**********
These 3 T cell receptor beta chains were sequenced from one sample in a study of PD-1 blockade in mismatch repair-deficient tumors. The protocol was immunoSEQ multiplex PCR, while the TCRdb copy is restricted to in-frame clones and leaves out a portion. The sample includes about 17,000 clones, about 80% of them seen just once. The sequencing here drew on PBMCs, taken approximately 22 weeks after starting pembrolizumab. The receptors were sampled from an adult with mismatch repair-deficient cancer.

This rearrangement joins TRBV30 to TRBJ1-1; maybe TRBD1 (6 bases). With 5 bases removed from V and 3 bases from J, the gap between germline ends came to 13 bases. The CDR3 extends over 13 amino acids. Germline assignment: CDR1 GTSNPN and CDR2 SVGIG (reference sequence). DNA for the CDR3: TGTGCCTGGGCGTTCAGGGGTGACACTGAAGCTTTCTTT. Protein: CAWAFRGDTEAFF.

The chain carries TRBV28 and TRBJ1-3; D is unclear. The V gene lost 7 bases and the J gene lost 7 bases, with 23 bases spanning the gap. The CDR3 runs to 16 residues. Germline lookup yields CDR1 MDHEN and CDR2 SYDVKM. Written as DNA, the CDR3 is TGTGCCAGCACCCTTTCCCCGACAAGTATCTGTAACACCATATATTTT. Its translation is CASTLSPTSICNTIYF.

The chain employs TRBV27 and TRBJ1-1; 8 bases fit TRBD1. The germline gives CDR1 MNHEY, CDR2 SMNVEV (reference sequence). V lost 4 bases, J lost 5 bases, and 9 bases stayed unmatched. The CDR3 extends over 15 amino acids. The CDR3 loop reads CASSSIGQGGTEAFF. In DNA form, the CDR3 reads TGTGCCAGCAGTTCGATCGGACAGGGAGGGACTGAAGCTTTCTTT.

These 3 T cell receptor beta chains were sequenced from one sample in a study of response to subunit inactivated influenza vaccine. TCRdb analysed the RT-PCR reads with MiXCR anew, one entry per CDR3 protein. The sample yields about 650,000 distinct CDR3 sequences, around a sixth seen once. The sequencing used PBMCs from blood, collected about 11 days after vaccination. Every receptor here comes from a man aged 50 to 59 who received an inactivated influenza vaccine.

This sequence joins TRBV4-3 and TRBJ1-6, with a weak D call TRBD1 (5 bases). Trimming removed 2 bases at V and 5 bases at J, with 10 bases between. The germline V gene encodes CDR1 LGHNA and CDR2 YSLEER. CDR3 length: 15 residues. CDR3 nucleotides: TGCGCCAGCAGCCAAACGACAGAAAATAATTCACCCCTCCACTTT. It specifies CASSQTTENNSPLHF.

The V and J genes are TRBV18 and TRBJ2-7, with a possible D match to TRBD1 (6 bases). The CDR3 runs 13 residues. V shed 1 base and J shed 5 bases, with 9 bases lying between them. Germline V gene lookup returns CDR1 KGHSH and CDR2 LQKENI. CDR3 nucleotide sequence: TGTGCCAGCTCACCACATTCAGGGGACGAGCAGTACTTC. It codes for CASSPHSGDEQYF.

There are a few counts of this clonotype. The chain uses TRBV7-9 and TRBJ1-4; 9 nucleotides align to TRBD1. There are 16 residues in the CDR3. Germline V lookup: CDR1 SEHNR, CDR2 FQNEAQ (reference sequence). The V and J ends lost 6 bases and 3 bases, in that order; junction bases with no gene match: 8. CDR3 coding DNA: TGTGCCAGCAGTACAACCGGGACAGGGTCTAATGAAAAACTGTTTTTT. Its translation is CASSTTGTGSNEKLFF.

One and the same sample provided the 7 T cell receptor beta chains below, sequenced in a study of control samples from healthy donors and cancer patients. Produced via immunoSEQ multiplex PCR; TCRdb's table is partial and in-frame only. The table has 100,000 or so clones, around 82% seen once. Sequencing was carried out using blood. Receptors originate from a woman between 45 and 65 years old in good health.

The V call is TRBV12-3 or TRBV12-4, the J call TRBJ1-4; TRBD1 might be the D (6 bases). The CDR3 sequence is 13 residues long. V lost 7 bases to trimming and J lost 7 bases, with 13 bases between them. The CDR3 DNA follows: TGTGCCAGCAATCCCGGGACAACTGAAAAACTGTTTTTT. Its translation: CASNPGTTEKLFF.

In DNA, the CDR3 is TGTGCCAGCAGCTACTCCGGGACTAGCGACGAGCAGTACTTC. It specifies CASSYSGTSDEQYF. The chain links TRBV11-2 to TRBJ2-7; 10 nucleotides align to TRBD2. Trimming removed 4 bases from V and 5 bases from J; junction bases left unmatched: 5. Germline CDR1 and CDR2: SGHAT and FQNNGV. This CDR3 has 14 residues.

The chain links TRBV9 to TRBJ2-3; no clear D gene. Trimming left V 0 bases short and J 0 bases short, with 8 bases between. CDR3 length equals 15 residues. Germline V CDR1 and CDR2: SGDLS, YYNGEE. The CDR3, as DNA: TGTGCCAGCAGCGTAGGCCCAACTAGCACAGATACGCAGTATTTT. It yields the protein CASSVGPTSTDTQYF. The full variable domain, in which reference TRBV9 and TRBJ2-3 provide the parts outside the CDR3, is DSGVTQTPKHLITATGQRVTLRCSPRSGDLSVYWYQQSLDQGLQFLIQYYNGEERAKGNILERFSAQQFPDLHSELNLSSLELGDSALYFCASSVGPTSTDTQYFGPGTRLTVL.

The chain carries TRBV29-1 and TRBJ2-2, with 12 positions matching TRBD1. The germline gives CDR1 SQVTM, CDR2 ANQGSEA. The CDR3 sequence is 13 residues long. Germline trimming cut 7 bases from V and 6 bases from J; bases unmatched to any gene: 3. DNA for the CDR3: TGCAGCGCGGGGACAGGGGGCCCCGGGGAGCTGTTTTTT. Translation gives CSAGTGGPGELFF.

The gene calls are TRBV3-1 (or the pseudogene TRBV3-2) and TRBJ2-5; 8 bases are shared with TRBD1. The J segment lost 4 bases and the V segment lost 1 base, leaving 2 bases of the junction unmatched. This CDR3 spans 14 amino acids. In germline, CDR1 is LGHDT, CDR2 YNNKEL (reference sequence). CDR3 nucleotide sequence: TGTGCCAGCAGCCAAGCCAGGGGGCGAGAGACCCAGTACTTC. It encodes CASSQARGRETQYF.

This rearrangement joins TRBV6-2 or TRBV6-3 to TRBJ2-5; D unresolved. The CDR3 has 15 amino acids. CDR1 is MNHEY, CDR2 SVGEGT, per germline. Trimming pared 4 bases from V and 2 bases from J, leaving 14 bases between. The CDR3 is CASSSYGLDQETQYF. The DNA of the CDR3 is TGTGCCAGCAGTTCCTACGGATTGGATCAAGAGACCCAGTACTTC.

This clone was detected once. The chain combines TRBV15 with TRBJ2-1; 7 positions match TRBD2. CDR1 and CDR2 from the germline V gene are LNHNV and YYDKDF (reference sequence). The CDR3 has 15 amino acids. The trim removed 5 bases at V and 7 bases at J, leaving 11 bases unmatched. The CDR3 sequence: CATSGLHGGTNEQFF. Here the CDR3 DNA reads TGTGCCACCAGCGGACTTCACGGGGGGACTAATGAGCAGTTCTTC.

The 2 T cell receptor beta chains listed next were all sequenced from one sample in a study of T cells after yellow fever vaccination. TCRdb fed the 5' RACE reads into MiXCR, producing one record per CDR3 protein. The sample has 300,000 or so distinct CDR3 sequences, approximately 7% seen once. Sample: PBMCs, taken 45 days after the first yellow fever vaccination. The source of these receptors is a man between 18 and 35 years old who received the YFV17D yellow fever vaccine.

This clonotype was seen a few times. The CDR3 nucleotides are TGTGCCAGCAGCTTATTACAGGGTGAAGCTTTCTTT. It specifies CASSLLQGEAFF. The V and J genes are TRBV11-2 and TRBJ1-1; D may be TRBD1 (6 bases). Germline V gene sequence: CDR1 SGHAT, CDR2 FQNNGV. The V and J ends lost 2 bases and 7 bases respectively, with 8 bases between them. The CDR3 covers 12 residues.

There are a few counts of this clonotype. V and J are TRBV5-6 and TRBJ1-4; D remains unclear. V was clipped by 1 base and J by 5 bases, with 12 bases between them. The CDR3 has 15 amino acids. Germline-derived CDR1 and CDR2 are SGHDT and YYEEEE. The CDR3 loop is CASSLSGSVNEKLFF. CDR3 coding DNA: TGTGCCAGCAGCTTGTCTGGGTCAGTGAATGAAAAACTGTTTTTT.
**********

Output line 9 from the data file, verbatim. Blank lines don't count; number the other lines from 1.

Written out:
One and the same sample provided the 7 T cell receptor beta chains below, sequenced in a study of control samples from healthy donors and cancer patients. Produced via immunoSEQ multiplex PCR; TCRdb's table is partial and in-frame only. The table has 100,000 or so clones, around 82% seen once. Sequencing was carried out using blood. Receptors originate from a woman between 45 and 65 years old in good health.